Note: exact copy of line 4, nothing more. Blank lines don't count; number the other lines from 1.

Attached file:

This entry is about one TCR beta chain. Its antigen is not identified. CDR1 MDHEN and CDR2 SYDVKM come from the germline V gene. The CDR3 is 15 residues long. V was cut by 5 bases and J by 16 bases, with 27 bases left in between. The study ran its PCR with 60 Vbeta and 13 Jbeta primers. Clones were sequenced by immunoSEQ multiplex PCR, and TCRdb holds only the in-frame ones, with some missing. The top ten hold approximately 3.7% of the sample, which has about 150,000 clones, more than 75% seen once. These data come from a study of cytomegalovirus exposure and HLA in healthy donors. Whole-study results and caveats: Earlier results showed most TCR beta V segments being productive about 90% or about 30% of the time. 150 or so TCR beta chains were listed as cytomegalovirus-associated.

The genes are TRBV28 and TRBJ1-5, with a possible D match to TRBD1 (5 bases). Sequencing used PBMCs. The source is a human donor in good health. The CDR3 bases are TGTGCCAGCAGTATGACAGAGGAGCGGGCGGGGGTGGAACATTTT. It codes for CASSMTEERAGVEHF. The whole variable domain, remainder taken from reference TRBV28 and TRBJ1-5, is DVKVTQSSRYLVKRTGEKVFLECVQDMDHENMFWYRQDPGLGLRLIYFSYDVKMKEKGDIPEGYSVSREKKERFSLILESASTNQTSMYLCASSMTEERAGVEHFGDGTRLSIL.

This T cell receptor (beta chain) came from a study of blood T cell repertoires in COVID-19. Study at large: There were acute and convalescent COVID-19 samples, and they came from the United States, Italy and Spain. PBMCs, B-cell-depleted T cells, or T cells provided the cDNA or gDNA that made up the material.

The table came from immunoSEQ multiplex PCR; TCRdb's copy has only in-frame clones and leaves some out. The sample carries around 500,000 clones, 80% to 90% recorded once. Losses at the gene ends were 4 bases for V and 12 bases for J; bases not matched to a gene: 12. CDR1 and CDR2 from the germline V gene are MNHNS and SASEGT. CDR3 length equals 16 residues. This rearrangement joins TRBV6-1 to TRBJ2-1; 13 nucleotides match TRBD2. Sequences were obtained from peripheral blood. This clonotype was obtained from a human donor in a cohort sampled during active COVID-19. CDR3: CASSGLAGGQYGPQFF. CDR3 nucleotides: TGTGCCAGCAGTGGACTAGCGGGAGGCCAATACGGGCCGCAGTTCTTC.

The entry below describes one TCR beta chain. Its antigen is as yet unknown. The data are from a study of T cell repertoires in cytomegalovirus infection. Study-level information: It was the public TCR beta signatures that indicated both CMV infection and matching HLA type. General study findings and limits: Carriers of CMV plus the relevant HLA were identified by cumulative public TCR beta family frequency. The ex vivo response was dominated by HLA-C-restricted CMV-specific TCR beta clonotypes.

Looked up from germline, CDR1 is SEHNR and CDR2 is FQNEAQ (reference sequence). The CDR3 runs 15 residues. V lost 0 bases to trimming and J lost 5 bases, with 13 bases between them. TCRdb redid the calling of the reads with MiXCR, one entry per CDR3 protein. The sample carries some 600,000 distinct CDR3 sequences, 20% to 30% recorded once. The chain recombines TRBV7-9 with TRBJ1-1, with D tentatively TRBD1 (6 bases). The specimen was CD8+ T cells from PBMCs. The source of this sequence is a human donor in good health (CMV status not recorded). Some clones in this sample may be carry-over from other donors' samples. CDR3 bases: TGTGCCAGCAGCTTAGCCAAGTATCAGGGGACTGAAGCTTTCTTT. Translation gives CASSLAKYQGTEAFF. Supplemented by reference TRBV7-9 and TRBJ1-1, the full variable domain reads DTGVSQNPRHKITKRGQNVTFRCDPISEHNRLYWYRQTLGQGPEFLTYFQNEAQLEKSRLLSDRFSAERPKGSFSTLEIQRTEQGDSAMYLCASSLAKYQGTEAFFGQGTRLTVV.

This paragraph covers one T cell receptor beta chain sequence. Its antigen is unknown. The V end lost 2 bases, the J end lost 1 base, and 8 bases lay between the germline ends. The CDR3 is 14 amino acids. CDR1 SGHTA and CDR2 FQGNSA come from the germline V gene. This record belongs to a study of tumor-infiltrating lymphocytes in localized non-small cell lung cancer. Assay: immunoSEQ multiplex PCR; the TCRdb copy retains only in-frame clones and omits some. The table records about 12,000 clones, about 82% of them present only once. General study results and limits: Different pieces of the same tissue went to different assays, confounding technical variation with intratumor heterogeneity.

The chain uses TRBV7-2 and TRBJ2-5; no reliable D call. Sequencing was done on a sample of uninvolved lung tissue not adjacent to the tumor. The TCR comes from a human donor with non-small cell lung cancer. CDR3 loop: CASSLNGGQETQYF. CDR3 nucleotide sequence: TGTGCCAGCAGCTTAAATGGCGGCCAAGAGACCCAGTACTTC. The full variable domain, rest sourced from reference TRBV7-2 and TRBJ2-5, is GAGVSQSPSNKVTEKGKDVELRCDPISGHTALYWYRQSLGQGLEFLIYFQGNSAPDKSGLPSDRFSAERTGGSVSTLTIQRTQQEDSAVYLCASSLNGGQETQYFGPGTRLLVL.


The table came from immunoSEQ multiplex PCR; TCRdb's copy has only in-frame clones and leaves some out. The sample carries around 500,000 clones, 80% to 90% recorded once. Losses at the gene ends were 4 bases for V and 12 bases for J; bases not matched to a gene: 12. CDR1 and CDR2 from the germline V gene are MNHNS and SASEGT. CDR3 length equals 16 residues. This rearrangement joins TRBV6-1 to TRBJ2-1; 13 nucleotides match TRBD2. Sequences were obtained from peripheral blood. This clonotype was obtained from a human donor in a cohort sampled during active COVID-19. CDR3: CASSGLAGGQYGPQFF. CDR3 nucleotides: TGTGCCAGCAGTGGACTAGCGGGAGGCCAATACGGGCCGCAGTTCTTC.